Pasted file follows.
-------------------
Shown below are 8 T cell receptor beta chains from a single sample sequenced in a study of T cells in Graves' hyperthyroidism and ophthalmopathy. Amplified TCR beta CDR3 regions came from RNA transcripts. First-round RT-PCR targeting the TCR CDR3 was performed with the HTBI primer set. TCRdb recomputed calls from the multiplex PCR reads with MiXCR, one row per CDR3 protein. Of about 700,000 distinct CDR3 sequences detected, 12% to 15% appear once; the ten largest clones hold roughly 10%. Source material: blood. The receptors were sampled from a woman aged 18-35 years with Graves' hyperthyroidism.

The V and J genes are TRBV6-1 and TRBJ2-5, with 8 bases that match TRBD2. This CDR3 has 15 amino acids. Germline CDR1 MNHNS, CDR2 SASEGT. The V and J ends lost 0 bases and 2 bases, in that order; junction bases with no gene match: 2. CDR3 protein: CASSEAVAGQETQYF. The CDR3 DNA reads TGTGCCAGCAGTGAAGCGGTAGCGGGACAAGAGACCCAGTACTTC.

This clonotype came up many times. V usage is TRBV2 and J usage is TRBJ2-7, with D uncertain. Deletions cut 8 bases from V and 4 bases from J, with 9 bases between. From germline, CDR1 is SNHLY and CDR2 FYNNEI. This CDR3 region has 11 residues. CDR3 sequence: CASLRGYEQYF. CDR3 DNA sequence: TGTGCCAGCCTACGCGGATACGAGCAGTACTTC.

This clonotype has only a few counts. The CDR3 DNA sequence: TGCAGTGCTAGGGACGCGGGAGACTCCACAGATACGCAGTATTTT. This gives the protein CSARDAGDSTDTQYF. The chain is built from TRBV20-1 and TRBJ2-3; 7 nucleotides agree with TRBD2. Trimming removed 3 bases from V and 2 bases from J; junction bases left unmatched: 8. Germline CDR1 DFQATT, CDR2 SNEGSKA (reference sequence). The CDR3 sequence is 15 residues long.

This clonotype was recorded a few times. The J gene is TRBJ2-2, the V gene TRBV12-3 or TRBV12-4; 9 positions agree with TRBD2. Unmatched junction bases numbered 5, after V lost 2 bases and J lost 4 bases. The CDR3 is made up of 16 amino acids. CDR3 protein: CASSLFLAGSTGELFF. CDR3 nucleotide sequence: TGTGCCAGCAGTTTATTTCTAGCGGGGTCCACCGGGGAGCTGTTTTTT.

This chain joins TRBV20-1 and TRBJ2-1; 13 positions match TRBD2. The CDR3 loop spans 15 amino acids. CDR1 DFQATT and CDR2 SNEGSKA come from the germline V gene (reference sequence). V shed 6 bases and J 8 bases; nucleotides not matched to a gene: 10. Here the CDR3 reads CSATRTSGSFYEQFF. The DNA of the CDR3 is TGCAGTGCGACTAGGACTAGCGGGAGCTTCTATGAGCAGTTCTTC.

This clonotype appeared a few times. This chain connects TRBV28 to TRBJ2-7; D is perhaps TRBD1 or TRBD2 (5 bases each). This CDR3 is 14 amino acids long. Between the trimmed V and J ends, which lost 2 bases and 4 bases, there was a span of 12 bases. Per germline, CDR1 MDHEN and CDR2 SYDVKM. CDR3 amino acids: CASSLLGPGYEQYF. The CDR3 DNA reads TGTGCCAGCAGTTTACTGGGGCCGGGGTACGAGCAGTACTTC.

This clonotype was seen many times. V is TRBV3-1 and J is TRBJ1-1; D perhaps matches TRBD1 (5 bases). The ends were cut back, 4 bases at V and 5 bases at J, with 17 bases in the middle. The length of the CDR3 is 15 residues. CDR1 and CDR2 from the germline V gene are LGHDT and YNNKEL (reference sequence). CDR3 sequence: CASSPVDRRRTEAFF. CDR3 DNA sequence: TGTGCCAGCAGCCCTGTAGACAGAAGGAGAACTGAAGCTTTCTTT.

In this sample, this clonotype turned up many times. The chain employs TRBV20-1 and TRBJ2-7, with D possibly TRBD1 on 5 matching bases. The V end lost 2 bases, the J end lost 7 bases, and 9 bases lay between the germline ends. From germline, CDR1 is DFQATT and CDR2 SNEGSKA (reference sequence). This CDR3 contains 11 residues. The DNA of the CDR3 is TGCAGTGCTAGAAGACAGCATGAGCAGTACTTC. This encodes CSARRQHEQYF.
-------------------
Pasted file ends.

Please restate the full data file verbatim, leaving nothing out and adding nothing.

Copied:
Shown below are 8 T cell receptor beta chains from a single sample sequenced in a study of T cells in Graves' hyperthyroidism and ophthalmopathy. Amplified TCR beta CDR3 regions came from RNA transcripts. First-round RT-PCR targeting the TCR CDR3 was performed with the HTBI primer set. TCRdb recomputed calls from the multiplex PCR reads with MiXCR, one row per CDR3 protein. Of about 700,000 distinct CDR3 sequences detected, 12% to 15% appear once; the ten largest clones hold roughly 10%. Source material: blood. The receptors were sampled from a woman aged 18-35 years with Graves' hyperthyroidism.

The V and J genes are TRBV6-1 and TRBJ2-5, with 8 bases that match TRBD2. This CDR3 has 15 amino acids. Germline CDR1 MNHNS, CDR2 SASEGT. The V and J ends lost 0 bases and 2 bases, in that order; junction bases with no gene match: 2. CDR3 protein: CASSEAVAGQETQYF. The CDR3 DNA reads TGTGCCAGCAGTGAAGCGGTAGCGGGACAAGAGACCCAGTACTTC.

This clonotype came up many times. V usage is TRBV2 and J usage is TRBJ2-7, with D uncertain. Deletions cut 8 bases from V and 4 bases from J, with 9 bases between. From germline, CDR1 is SNHLY and CDR2 FYNNEI. This CDR3 region has 11 residues. CDR3 sequence: CASLRGYEQYF. CDR3 DNA sequence: TGTGCCAGCCTACGCGGATACGAGCAGTACTTC.

This clonotype has only a few counts. The CDR3 DNA sequence: TGCAGTGCTAGGGACGCGGGAGACTCCACAGATACGCAGTATTTT. This gives the protein CSARDAGDSTDTQYF. The chain is built from TRBV20-1 and TRBJ2-3; 7 nucleotides agree with TRBD2. Trimming removed 3 bases from V and 2 bases from J; junction bases left unmatched: 8. Germline CDR1 DFQATT, CDR2 SNEGSKA (reference sequence). The CDR3 sequence is 15 residues long.

This clonotype was recorded a few times. The J gene is TRBJ2-2, the V gene TRBV12-3 or TRBV12-4; 9 positions agree with TRBD2. Unmatched junction bases numbered 5, after V lost 2 bases and J lost 4 bases. The CDR3 is made up of 16 amino acids. CDR3 protein: CASSLFLAGSTGELFF. CDR3 nucleotide sequence: TGTGCCAGCAGTTTATTTCTAGCGGGGTCCACCGGGGAGCTGTTTTTT.

This chain joins TRBV20-1 and TRBJ2-1; 13 positions match TRBD2. The CDR3 loop spans 15 amino acids. CDR1 DFQATT and CDR2 SNEGSKA come from the germline V gene (reference sequence). V shed 6 bases and J 8 bases; nucleotides not matched to a gene: 10. Here the CDR3 reads CSATRTSGSFYEQFF. The DNA of the CDR3 is TGCAGTGCGACTAGGACTAGCGGGAGCTTCTATGAGCAGTTCTTC.

This clonotype appeared a few times. This chain connects TRBV28 to TRBJ2-7; D is perhaps TRBD1 or TRBD2 (5 bases each). This CDR3 is 14 amino acids long. Between the trimmed V and J ends, which lost 2 bases and 4 bases, there was a span of 12 bases. Per germline, CDR1 MDHEN and CDR2 SYDVKM. CDR3 amino acids: CASSLLGPGYEQYF. The CDR3 DNA reads TGTGCCAGCAGTTTACTGGGGCCGGGGTACGAGCAGTACTTC.

This clonotype was seen many times. V is TRBV3-1 and J is TRBJ1-1; D perhaps matches TRBD1 (5 bases). The ends were cut back, 4 bases at V and 5 bases at J, with 17 bases in the middle. The length of the CDR3 is 15 residues. CDR1 and CDR2 from the germline V gene are LGHDT and YNNKEL (reference sequence). CDR3 sequence: CASSPVDRRRTEAFF. CDR3 DNA sequence: TGTGCCAGCAGCCCTGTAGACAGAAGGAGAACTGAAGCTTTCTTT.

In this sample, this clonotype turned up many times. The chain employs TRBV20-1 and TRBJ2-7, with D possibly TRBD1 on 5 matching bases. The V end lost 2 bases, the J end lost 7 bases, and 9 bases lay between the germline ends. From germline, CDR1 is DFQATT and CDR2 SNEGSKA (reference sequence). This CDR3 contains 11 residues. The DNA of the CDR3 is TGCAGTGCTAGAAGACAGCATGAGCAGTACTTC. This encodes CSARRQHEQYF.